The subtitle of my fourth book, Terminated for Reasons of Taste—which is the reason The Village Voice fired me–is subtitled Other Ways to Hear Essential and Inessential Music, because music critics are always obsessed with essential music, but I care just as much about stuff that’s not essential.

That’s what’s fun. It’s like the line in “Burnin’ for You” by Blue Oyster Cult, “time to play B-sides.” I love that line so much. Until then I hadn’t heard a song about playing B-sides. Back in the vinyl era, that’s what a lot of the fun was—the B-sides nobody paid attention to. But I also like bands that ended up in… I’ve always been addicted to U.S dollar bins. Due to the pandemic this is one of the longest times I’ve gone without going through a dollar bin, but that’s where you find the good stuff. Plus they’re cheap, and so am I. Does that answer that question?

It does. I have another one for you. I get the idea the word genre gets under your skin.

Does the word genre get under my skin? No. Well, I mean, I think you’re mostly talking about the introduction to Accidental Evolution. The thing is I love genres because they give me a playground to play in. I’ve done the same thing I did with metal and Stairway to Hell with all kinds of different genres at some point. Now I do it when I’m making playlists.

I know people who file their record collection by genre, like that famous scene in Diner where the guy’s wife misfiles his Johnny Mathis record or something like that. I think it’s one of the best record collection scenes in a movie. But I couldn’t file my albums by genre because there are too many of them. I like platypuses, I think I use them as an example in Accidental Evolution. Platypuses are reptiles and birds and mammals all at the same time. I like music that straddles genres. That’s what makes things interesting.

The one thing people have misread about Stairway to Hell is nowhere in that book does it say the 500 most heavy metal albums in the universe. I don’t care if something’s more metal than something else. I have no interest in that. If it’s the most country-country record or the most blues-blues record, it’s going to be a boring as fuck record. It’s the antithesis of what I like about music. Every record I like straddles genres.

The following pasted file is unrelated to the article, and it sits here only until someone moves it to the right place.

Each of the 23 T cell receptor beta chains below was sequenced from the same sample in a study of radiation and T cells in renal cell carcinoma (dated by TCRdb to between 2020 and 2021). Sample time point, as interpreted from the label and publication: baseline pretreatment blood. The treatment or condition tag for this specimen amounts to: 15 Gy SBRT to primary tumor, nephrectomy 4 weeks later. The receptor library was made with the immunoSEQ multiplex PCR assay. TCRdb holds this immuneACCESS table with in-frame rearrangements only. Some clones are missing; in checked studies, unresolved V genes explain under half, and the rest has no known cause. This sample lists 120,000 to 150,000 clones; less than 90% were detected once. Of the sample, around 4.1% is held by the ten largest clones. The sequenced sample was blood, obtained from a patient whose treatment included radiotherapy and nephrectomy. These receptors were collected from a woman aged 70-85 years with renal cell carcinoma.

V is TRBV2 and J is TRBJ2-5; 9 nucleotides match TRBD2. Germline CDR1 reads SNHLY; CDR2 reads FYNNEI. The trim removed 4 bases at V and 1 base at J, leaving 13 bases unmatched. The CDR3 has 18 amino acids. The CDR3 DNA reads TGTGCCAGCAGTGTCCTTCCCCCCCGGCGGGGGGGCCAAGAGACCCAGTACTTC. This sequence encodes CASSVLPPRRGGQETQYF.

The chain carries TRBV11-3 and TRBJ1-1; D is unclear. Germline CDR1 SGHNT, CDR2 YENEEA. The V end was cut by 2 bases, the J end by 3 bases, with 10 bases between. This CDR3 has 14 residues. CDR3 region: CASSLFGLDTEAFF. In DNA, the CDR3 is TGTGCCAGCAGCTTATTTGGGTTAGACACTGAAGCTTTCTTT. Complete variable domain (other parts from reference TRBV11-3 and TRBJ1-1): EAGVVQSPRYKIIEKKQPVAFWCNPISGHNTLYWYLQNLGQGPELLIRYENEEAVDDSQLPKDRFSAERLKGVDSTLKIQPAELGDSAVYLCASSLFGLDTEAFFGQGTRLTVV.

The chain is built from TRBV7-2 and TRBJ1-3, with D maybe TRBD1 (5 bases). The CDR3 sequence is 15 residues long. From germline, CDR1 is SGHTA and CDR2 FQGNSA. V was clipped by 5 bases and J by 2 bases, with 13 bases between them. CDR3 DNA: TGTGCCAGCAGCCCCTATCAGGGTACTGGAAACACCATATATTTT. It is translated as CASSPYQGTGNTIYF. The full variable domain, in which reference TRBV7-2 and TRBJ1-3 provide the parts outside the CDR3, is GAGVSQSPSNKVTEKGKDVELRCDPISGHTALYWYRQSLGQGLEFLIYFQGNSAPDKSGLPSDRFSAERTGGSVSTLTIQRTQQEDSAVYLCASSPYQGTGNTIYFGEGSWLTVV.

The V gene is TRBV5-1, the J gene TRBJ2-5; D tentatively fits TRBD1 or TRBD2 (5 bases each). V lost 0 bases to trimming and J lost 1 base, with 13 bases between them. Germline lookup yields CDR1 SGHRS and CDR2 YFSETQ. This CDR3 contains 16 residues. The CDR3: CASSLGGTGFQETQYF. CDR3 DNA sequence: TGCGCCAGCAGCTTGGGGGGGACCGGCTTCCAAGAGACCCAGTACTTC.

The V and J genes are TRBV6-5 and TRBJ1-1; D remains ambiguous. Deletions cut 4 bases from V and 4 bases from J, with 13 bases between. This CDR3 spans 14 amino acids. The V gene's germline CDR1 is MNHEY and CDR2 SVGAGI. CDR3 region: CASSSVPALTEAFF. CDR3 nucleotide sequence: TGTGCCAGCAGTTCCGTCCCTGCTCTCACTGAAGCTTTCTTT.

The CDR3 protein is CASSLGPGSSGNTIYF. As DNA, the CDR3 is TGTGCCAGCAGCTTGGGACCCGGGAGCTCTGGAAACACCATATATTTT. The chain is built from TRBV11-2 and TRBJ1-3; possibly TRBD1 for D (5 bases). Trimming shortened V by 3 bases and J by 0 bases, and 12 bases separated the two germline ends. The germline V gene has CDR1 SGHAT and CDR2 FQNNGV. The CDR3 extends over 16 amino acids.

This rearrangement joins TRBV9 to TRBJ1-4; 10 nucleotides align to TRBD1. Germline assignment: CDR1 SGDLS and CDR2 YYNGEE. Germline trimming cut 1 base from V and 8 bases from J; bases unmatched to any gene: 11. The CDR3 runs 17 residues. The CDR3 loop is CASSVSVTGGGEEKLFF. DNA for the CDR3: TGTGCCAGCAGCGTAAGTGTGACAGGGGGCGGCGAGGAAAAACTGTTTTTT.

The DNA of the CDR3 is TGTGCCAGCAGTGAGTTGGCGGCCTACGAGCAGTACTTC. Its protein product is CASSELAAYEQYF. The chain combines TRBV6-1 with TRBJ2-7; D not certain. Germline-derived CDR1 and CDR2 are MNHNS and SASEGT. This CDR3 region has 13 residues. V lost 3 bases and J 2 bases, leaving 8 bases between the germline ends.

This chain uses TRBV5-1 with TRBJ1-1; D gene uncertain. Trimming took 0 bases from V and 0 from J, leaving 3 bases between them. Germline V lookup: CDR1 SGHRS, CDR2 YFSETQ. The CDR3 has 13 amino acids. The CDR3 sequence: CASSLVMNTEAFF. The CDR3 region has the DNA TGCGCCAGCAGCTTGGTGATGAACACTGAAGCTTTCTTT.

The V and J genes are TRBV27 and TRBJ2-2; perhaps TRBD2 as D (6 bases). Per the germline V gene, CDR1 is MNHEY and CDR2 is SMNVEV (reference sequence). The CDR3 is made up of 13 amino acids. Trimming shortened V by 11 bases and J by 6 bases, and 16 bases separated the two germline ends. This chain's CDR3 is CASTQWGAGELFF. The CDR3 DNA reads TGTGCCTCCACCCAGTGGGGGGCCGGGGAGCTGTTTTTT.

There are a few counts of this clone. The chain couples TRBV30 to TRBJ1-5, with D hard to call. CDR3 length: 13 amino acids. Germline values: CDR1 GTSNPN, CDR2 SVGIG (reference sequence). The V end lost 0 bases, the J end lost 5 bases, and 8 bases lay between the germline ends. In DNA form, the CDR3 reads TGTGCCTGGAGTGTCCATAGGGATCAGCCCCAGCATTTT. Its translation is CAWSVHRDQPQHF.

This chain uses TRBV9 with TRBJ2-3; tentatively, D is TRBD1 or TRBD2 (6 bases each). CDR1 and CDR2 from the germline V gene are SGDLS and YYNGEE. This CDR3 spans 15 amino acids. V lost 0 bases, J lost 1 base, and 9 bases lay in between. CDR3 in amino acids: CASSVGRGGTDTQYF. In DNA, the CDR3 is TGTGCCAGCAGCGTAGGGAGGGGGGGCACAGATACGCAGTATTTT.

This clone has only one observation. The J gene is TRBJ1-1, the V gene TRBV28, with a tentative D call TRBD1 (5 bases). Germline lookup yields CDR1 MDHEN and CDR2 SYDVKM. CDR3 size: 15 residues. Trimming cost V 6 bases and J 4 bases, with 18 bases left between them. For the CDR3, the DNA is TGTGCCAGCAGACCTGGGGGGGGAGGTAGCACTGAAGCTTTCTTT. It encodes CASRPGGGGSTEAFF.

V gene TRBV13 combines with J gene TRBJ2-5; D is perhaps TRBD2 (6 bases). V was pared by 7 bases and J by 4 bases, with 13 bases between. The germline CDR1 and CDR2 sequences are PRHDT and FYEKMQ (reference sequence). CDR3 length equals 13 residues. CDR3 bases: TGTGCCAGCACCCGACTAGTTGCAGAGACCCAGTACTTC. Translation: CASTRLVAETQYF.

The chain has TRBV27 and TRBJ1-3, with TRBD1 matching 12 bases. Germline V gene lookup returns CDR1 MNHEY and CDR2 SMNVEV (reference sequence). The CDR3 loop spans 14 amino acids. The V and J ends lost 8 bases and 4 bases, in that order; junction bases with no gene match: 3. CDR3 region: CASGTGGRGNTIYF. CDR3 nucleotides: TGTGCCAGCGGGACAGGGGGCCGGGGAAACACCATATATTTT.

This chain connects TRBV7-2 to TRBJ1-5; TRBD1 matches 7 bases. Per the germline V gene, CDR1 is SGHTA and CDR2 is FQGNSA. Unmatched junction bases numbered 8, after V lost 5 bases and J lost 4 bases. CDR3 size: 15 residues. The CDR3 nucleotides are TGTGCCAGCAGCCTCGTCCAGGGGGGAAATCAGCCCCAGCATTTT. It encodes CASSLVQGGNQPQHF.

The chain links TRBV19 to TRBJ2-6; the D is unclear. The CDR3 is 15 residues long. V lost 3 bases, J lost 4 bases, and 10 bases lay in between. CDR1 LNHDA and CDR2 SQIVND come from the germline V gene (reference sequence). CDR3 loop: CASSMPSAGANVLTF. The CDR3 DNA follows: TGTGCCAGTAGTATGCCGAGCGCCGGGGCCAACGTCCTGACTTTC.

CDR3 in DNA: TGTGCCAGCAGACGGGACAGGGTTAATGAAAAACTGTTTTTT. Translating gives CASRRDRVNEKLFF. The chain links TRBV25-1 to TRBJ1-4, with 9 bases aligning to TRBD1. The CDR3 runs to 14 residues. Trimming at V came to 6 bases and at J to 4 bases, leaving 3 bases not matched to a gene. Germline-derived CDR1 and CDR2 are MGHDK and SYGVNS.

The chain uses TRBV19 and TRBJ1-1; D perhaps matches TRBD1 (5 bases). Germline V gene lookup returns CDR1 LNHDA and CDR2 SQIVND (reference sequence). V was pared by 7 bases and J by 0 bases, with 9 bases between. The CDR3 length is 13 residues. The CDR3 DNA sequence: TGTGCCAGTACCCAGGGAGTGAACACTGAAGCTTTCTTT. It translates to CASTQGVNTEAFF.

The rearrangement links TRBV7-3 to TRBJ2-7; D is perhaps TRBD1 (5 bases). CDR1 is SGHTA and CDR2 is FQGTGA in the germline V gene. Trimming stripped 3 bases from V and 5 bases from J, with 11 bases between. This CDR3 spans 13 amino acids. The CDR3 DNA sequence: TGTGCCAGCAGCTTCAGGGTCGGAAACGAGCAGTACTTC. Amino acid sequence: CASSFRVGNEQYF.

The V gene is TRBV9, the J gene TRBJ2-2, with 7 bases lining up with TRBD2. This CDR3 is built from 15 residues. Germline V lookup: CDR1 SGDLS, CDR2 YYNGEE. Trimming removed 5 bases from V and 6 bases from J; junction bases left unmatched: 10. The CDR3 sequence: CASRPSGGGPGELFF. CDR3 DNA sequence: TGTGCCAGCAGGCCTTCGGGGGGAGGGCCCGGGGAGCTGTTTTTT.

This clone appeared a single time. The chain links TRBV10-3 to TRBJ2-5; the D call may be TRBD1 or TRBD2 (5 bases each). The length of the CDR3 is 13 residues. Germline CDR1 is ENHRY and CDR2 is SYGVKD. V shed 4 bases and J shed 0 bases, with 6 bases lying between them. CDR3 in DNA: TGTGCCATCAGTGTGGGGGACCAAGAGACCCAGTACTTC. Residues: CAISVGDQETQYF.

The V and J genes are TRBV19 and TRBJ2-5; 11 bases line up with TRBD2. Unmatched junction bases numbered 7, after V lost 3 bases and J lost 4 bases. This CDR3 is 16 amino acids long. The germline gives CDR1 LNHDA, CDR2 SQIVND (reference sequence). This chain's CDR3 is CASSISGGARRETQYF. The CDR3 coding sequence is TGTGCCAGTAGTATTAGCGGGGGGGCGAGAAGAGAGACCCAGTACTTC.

Long before Stairway to Hell I spent a whole season writing about heavy metal and black metal for Creem. And that was the first time I wrote about not just Sound Barrier and some other really obscure African American metal bands but also about Jimi Hendrix and Run-DMC’s Raising Hell. I don’t know who else was in there. Funkadelic, obviously, and the Chambers Brothers’ “Time Has Come Today.” I did that at least a half-decade before Stairway to Hell.

I also did one where I talked about the double helix of punk and metal and this was at a time when punk and metal were supposedly completely separate things. I guess it was because they had different haircut which seems completely absurd now, but I wrote this thing explaining how these two genres were constantly criss-crossing each other, all the way back to the very beginning of both of them. That the MC5 and the Stooges were the beginning of both punk and metal. So that was interesting to me long before Stairway to Hell. There’s even an appendix to Stairway to Hell where I predict a disco-metal fusion.

And I love the idea of early ’80s country disco, which is a real thing. So I don’t hate genres; they’re fun to play with. They’re interesting. But they are obnoxious. People use them to put music in tidy little boxes. I doubt the musicians really care because to lots of musicians it’s a job. They play disco on one record and country on another record. Sometimes they use the same drummers.

You seem to have an issue with artistic integrity, honesty—the ideas seem to bug you.

I think you’re talking about stuff I wrote decades ago. This idea that music is supposed to be honest. It used to be something people were really obsessed with. I think it had to do with people’s lives. I respect musicians who didn’t play in South Africa during apartheid, but it didn’t make me more likely to listen to them. But that wasn’t really what it was. It was about the whole sellout thing that started with Dylan going electric at Newport. Bands and musicians have been accused of selling out ever since. Sometimes because they signed with a major label, sometimes because their music got more “commercial.”

I devoted parts of Accidental Evolution to that because I found it an interesting topic that people talked about, but there were a lot of other ways to think about it. Nobody had really charted the history of sellouts, which I tried to do. But integrity. What is integrity otherwise? Honestly, I’m trying to remember. It’s been so long since I’ve thought about it.

I guess there was music that was supposed to be phony. There was fake metal, like Poison or whatever. But I’m hard-pressed to remember what people meant by artistic integrity. You can give me examples because honestly, I’m having a hard time remembering-


Right. Okay. Fugazi had more integrity than any other musicians in the ‘90s or whatever. Why? Because they never charged more than a certain amount for their shows. They never signed with a major label. They probably never charged more than a certain amount [of money] for their records. I thought it was silly as a critic to care about that stuff. Maybe all of those things make Ian MacKaye a great person, but they don’t make him an interesting or entertaining musician. Maybe as a human being they should, I don’t know.